Another Small SUV.
Looks Good, But Faces Harsh Competition In Burgeoning New Sector.
For – smart, useful, affordable
Against – not enough to stand out from crowd of choices
*** out of five
Small SUVs are becoming the wheels of choice for an increasing number of car buyers and the Vauxhall/Opel Mokka is a strong contender.
These new style vehicles offer a lot more space than the small family cars they are based on, with a higher driving position. Many will have the option of four-wheel drive too and a big lift-up tailgate which with the rear seats folded should let you load up your mountain bikes, antique furniture and dogs.
The Mokka does all these things in theory, although I was unable to get my mountain bike in because the rear shelf refused to budge. If moving bikes is your priority, you’ll have to buy the Flexride option, which slides out of the rear bumper and can carry three bicycles. Luckily, I didn’t have any antique furniture to move, but if I had a dog, it would have had plenty of space. The rear seats fold almost flat, but the boot itself was too small to take golf clubs. But don’t forget, this is a small car. Also, the rear-seat folding process didn’t seem well designed because it was difficult to thread the seat belt mechanism back through the apertures in the seats when you folded the seats back.
But that’s nit-picking. The Mokka looks very smart. The 1.4 Tech Line four-wheel drive version I drove had a splendid dark brown metallic paint job called Deep Espresso. Inside the dashboard is impressive and all the dials and buttons feel like they’re in the right places. The small petrol engine is turbo-charged and felt responsive. The six-speed manual gearbox was smooth and quick, although I could have done with an indicator on the dash showing which gear I was in. A six-speed automatic will be available soon. The ride is on the bumpy/harsh side, but the suspension keeps the car nicely level through the corners. This Tech Line version was well equipped with SatNav, although I never did figure out how to make it work. I subsequently discovered that you input information into Vauxhall SatNavs by pressing a chrome ring on the outside of the input button, rather than the usual design where you push the button in from the middle. You can link your mobile phone to the car too, in theory. I managed to set it up, only to be told by the system the next time I got into the car that “phone not available”. Technology often promises much then fails to deliver. Tech Line models include SatNav, digital radio, Bluetooth, USB connectivity and cruise control.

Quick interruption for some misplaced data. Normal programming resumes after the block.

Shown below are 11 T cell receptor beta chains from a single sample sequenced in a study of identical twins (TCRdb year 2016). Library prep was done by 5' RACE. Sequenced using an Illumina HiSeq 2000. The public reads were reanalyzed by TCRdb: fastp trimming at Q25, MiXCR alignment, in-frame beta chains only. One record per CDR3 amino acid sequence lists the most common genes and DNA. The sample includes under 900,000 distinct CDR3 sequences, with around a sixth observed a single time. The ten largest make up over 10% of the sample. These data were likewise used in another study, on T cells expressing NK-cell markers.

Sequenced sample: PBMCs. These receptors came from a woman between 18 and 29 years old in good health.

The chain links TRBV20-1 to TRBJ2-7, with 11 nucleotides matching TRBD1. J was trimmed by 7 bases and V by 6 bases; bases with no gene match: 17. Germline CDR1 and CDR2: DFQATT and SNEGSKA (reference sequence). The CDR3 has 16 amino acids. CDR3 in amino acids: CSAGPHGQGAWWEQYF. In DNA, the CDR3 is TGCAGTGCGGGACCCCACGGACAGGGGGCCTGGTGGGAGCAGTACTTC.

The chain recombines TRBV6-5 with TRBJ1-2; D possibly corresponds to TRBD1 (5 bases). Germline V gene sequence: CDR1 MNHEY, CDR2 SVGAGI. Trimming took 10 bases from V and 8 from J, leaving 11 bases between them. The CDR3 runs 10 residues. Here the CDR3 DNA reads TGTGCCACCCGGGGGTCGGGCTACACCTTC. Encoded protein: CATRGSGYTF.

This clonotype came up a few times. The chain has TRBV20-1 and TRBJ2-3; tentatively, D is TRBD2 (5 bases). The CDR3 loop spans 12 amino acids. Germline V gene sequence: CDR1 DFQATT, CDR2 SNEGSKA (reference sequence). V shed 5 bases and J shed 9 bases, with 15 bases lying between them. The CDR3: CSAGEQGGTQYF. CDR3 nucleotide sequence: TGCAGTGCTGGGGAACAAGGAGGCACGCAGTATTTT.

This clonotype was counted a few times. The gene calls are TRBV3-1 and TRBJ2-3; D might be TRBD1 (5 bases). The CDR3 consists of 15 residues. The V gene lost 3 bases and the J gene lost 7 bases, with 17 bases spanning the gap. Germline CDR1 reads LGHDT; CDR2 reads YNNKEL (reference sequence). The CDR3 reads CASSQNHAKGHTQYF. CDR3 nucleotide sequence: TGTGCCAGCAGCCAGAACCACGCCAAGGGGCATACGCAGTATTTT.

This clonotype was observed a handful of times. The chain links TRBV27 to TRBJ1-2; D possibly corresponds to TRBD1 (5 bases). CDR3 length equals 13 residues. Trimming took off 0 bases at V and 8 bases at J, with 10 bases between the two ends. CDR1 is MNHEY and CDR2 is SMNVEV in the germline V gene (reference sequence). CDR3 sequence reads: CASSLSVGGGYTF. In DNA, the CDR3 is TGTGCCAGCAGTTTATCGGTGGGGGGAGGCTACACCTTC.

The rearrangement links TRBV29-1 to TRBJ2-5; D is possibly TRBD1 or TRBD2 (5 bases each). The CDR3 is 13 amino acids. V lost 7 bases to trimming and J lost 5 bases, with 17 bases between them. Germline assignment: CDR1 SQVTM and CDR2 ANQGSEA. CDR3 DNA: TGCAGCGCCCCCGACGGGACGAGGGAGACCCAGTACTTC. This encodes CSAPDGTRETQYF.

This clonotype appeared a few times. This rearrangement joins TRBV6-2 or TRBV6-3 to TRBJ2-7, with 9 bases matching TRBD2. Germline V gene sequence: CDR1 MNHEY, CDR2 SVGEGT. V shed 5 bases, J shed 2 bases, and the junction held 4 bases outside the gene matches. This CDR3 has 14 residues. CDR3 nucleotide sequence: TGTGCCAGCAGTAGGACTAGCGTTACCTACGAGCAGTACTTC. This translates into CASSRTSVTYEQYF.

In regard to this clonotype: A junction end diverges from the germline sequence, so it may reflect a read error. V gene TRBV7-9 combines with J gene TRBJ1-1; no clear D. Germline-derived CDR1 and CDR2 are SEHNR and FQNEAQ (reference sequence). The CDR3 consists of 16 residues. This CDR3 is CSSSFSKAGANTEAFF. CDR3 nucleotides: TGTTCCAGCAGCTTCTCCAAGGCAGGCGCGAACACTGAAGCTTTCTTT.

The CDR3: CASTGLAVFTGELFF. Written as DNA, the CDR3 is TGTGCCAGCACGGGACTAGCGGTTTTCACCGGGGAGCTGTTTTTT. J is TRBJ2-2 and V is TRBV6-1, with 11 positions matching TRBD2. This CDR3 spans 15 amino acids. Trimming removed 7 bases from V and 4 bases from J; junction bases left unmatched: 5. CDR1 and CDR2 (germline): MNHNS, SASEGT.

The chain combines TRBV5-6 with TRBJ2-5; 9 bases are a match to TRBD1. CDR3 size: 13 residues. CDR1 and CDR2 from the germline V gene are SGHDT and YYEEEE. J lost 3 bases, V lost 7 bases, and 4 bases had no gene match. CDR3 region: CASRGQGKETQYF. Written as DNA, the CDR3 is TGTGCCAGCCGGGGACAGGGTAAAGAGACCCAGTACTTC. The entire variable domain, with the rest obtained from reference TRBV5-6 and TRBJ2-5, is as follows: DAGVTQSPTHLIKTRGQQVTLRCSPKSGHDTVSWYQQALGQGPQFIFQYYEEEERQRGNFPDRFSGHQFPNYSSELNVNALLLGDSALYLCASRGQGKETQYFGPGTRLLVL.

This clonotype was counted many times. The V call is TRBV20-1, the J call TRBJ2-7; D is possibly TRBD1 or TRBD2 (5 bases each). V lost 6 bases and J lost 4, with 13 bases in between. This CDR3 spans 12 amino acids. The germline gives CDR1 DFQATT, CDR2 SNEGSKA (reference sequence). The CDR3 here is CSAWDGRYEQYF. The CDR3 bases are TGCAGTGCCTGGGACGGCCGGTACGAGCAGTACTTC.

Impressive fuel consumption
Vauxhall promises this version of the Mokka will deliver 43.5 mpg. I managed 38.0 mpg, which is impressive. The version I drove cost £18,200. The Adaptive Forward lighting bi-xenon lighting option added another £790.
Prices start at £15,995, with four trim levels S, Exclusiv, Tech Line and SE. The most expensive in the range is the Diesel SE 1.7 CDTi at £23,490. Standard features across the range include, Switchable Electronic Stability Programme, Traction Control, Descent Control System and Hill Start Assist, and air conditioning. Electric windows are only for the front ones. Exclusiv adds stuff like dual-zone electronic climate control, Bluetooth, electric rear windows, and parking sensors. Tech Line adds SatNav while SE adds goodies like leather seat facings, heated front seats, Bi-xenon headlights, and dark-tinted rear windows.
Vauxhall expects just over half of all Mokka customers will opt for the front-wheel drive variant, while the most popular engine will be the 1.7 litre diesel, accounting for 42 per cent of sales. There’s a 1.6-litre petrol engine too.
The Tech Line versions are designed to appeal to company car drivers. Vauxhall offers the same package for Astra and Insignia Tech Line versions.
If you see a Chevrolet Trax on the road and think it looks remarkably similar to the Mokka you will be right. Both are built in Korea, (GM owns Chevrolet and Opel-Vauxhall) but the Trax has a cheaper interior and less high-tech gizmos. In the U.S. you might have a similar déjà vu experience with the Buick Encore. But the higher specification versions of the Trax must surely clash with the Mokka. If you decided in favour of the Mokka and against the Trax, you’ll have to check out some other formidable competition, which at the last count consisted of these new small SUVs – Skoda Yeti, Nissan Juke, Nissan Qashqai, Ford EcoSport, Peugeot 2008, Renault Captur, Mitsubishi ASX, Suzuki SX4. Just to make things even more difficult – coming soon is the Fiat 500X.
|Vauxhall Mokka 1.4 Tech Line|
|Engine:||1.4 litre four-cylinder petrol|
|Power:||138 hp @ 4,900-6,000|
|Torque:||200 Nm @ 4,900|
|Gearbox:||six speed manual|
|Acceleration:||0-62 mph-100 km/h – 9.8 seconds|
|Top Speed:||121 mph-195 km/h|
|Fuel Consumption:||claimed combined – 43.5 mpg-6.5 l/km - WintonsWorld test – 38.0 mpg-7.4 l/km|
|Emissions class:||Euro V
|Boot capacity:||356/1,372 litres|
|Competition:||Skoda Yeti, Nissan Juke, Nissan Qashqai, Ford EcoSport, Chevrolet Trax, Peugeot 2008, Renault Captur, Mitsubishi ASX, Suzuki SX4. Coming soon – Fiat 500X|
|For:||smart, useful, affordable
|Against:||not enough to stand out from crowded sector|
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